Happy New Year, Happy National Blood Donor Month

January 7, 2014 at 12:45 pm
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We’d like to thank all of the caring blood donors who donated over the holidays. By the time January rolls around, blood centers are often grappling with post-holiday shortages. Already this month, Stanford Blood Center has a critical need for type...

Thank a blood collector this week

September 10, 2013 at 10:16 am
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By Dayna Kerecman Myers   We’re celebrating Blood Collectors Week from September 8-14, 2013. Blood centers across the nation take this time to thank blood collection staff for their efforts to ensure blood is available when needed, and to highlight...

Where are the Cures? Accelerating New Treatments for Multiple Sclerosis & All Diseases

September 25, 2012 at 9:24 am
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By Scott Johnson, president and founder of the Myelin Repair Foundation. Listen to Mr. Johnson speak live on this topic at our next Cafe Scientifique series on Thursday, September 27, 2012 at 7 p.m.

Just like millions around the world and perhaps many of you, I am a patient. I was diagnosed with multiple sclerosis over 30 years ago. At that time, I was told there would be a cure in 30 years. If I were diagnosed today, I would be told the same thing.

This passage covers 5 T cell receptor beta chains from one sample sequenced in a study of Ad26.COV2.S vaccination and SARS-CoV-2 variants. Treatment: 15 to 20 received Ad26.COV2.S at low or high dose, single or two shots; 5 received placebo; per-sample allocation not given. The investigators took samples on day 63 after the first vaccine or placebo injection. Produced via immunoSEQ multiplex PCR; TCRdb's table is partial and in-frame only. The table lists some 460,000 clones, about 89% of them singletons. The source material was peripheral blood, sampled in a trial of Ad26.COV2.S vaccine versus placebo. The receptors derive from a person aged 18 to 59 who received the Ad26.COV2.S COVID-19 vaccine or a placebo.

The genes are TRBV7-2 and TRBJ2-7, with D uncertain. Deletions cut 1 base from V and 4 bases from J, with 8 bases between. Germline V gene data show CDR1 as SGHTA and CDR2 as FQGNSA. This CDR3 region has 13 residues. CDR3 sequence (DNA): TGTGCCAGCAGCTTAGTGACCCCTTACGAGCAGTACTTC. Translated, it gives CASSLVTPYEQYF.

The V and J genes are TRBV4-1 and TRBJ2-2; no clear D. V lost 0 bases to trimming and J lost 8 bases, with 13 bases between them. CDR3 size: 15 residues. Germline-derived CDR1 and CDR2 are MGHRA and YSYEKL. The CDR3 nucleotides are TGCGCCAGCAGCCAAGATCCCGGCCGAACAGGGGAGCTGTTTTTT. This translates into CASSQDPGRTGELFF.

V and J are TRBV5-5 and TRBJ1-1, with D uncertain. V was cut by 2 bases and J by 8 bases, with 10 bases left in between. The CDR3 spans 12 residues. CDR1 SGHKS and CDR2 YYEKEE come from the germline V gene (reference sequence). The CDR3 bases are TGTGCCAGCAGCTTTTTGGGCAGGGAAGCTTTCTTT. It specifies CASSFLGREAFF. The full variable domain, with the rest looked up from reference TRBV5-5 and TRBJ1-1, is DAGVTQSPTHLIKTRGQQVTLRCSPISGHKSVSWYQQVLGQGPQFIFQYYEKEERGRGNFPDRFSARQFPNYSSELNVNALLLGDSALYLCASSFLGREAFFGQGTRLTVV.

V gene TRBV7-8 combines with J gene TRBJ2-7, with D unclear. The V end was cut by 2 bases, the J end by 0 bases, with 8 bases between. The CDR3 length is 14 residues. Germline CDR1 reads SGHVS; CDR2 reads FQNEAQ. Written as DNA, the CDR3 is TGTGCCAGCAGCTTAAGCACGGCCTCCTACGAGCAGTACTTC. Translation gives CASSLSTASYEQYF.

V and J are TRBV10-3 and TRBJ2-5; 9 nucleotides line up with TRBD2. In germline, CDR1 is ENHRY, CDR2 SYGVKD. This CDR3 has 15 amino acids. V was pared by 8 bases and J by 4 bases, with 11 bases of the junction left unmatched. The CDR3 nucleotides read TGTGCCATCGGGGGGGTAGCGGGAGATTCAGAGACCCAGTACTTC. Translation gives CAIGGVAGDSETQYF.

A Plan for Clean, Sustainable Energy Worldwide in 20-40 Years

March 27, 2012 at 9:54 am
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By Mark Z. Jacobson, PhD, Director of the Atmosphere/Energy Program and Professor of Civil and Environmental Engineering at Stanford University

Global warming, air pollution, and energy insecurity are three of the most significant problems facing the world today. My upcoming talk at Stanford Blood Center's Café Scientifique on 3/29/12 discusses a plan to solve the problems by powering 100% of the world's energy for all purposes, including electricity, transportation, industry, and heating/cooling, with wind, water, and sunlight (WWS) within 20-40 years.

Living with Type 1 Diabetes

December 6, 2011 at 12:10 pm
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By Marina Basina, M.D., a diabetes expert and Clinical Assistant Professor, Medicine - Endocrinology, Gerontology, Metabolism at Stanford University

Type I diabetes is an autoimmune condition in which the body's immune system inappropriately destroys the insulin-producing cells of the pancreas. Insulin is a key hormone which moves glucose into the cells and allows it to be utilized for energy and growth. Without insulin, glucose rises in the bloodstream, causing an abnormally high level of sugar in the blood.